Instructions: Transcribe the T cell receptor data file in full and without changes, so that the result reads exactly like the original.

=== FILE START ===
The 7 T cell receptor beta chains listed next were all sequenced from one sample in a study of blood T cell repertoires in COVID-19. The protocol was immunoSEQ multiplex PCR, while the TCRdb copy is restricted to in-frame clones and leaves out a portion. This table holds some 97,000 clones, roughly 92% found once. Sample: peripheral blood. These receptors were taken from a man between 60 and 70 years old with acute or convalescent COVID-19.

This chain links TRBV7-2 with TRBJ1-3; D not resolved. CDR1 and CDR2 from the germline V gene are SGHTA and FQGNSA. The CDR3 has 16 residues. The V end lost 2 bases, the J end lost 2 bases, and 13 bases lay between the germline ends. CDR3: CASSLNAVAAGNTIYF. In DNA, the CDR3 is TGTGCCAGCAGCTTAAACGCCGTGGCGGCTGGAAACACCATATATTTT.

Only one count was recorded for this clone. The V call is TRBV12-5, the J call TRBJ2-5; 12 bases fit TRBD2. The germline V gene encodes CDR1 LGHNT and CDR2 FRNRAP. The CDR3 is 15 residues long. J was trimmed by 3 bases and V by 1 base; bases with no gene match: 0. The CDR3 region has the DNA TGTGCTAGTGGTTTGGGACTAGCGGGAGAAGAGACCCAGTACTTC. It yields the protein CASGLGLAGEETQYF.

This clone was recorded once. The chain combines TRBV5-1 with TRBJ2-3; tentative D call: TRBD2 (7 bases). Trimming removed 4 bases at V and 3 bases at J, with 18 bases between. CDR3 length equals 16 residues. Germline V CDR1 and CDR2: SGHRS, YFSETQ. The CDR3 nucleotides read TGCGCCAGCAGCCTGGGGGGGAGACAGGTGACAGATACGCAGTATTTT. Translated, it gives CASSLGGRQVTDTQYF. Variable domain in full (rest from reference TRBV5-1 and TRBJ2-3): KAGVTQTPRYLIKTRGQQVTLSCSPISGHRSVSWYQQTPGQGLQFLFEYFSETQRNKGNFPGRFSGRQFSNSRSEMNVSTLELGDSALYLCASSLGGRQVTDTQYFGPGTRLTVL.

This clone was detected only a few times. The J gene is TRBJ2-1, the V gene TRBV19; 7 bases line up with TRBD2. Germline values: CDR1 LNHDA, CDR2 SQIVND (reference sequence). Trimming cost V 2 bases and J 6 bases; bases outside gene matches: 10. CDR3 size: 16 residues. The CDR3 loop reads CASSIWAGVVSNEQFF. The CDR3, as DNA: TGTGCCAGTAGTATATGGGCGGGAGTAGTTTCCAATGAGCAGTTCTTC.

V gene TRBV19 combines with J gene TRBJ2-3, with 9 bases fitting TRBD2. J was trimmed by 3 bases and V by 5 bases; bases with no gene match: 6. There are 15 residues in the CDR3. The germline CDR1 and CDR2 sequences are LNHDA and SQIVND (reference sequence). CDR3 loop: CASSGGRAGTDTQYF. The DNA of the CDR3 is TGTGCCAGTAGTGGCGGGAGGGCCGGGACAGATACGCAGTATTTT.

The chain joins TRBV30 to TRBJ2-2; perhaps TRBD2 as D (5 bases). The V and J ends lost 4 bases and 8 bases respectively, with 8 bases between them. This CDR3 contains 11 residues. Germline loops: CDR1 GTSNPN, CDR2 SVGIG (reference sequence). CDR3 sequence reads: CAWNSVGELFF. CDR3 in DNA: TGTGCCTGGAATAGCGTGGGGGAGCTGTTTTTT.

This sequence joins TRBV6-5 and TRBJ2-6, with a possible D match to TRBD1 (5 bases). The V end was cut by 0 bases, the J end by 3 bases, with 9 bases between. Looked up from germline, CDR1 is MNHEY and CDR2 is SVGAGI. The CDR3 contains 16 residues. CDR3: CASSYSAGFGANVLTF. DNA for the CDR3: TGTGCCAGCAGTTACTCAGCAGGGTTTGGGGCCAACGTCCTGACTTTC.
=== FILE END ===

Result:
The 7 T cell receptor beta chains listed next were all sequenced from one sample in a study of blood T cell repertoires in COVID-19. The protocol was immunoSEQ multiplex PCR, while the TCRdb copy is restricted to in-frame clones and leaves out a portion. This table holds some 97,000 clones, roughly 92% found once. Sample: peripheral blood. These receptors were taken from a man between 60 and 70 years old with acute or convalescent COVID-19.

This chain links TRBV7-2 with TRBJ1-3; D not resolved. CDR1 and CDR2 from the germline V gene are SGHTA and FQGNSA. The CDR3 has 16 residues. The V end lost 2 bases, the J end lost 2 bases, and 13 bases lay between the germline ends. CDR3: CASSLNAVAAGNTIYF. In DNA, the CDR3 is TGTGCCAGCAGCTTAAACGCCGTGGCGGCTGGAAACACCATATATTTT.

Only one count was recorded for this clone. The V call is TRBV12-5, the J call TRBJ2-5; 12 bases fit TRBD2. The germline V gene encodes CDR1 LGHNT and CDR2 FRNRAP. The CDR3 is 15 residues long. J was trimmed by 3 bases and V by 1 base; bases with no gene match: 0. The CDR3 region has the DNA TGTGCTAGTGGTTTGGGACTAGCGGGAGAAGAGACCCAGTACTTC. It yields the protein CASGLGLAGEETQYF.

This clone was recorded once. The chain combines TRBV5-1 with TRBJ2-3; tentative D call: TRBD2 (7 bases). Trimming removed 4 bases at V and 3 bases at J, with 18 bases between. CDR3 length equals 16 residues. Germline V CDR1 and CDR2: SGHRS, YFSETQ. The CDR3 nucleotides read TGCGCCAGCAGCCTGGGGGGGAGACAGGTGACAGATACGCAGTATTTT. Translated, it gives CASSLGGRQVTDTQYF. Variable domain in full (rest from reference TRBV5-1 and TRBJ2-3): KAGVTQTPRYLIKTRGQQVTLSCSPISGHRSVSWYQQTPGQGLQFLFEYFSETQRNKGNFPGRFSGRQFSNSRSEMNVSTLELGDSALYLCASSLGGRQVTDTQYFGPGTRLTVL.

This clone was detected only a few times. The J gene is TRBJ2-1, the V gene TRBV19; 7 bases line up with TRBD2. Germline values: CDR1 LNHDA, CDR2 SQIVND (reference sequence). Trimming cost V 2 bases and J 6 bases; bases outside gene matches: 10. CDR3 size: 16 residues. The CDR3 loop reads CASSIWAGVVSNEQFF. The CDR3, as DNA: TGTGCCAGTAGTATATGGGCGGGAGTAGTTTCCAATGAGCAGTTCTTC.

V gene TRBV19 combines with J gene TRBJ2-3, with 9 bases fitting TRBD2. J was trimmed by 3 bases and V by 5 bases; bases with no gene match: 6. There are 15 residues in the CDR3. The germline CDR1 and CDR2 sequences are LNHDA and SQIVND (reference sequence). CDR3 loop: CASSGGRAGTDTQYF. The DNA of the CDR3 is TGTGCCAGTAGTGGCGGGAGGGCCGGGACAGATACGCAGTATTTT.

The chain joins TRBV30 to TRBJ2-2; perhaps TRBD2 as D (5 bases). The V and J ends lost 4 bases and 8 bases respectively, with 8 bases between them. This CDR3 contains 11 residues. Germline loops: CDR1 GTSNPN, CDR2 SVGIG (reference sequence). CDR3 sequence reads: CAWNSVGELFF. CDR3 in DNA: TGTGCCTGGAATAGCGTGGGGGAGCTGTTTTTT.

This sequence joins TRBV6-5 and TRBJ2-6, with a possible D match to TRBD1 (5 bases). The V end was cut by 0 bases, the J end by 3 bases, with 9 bases between. Looked up from germline, CDR1 is MNHEY and CDR2 is SVGAGI. The CDR3 contains 16 residues. CDR3: CASSYSAGFGANVLTF. DNA for the CDR3: TGTGCCAGCAGTTACTCAGCAGGGTTTGGGGCCAACGTCCTGACTTTC.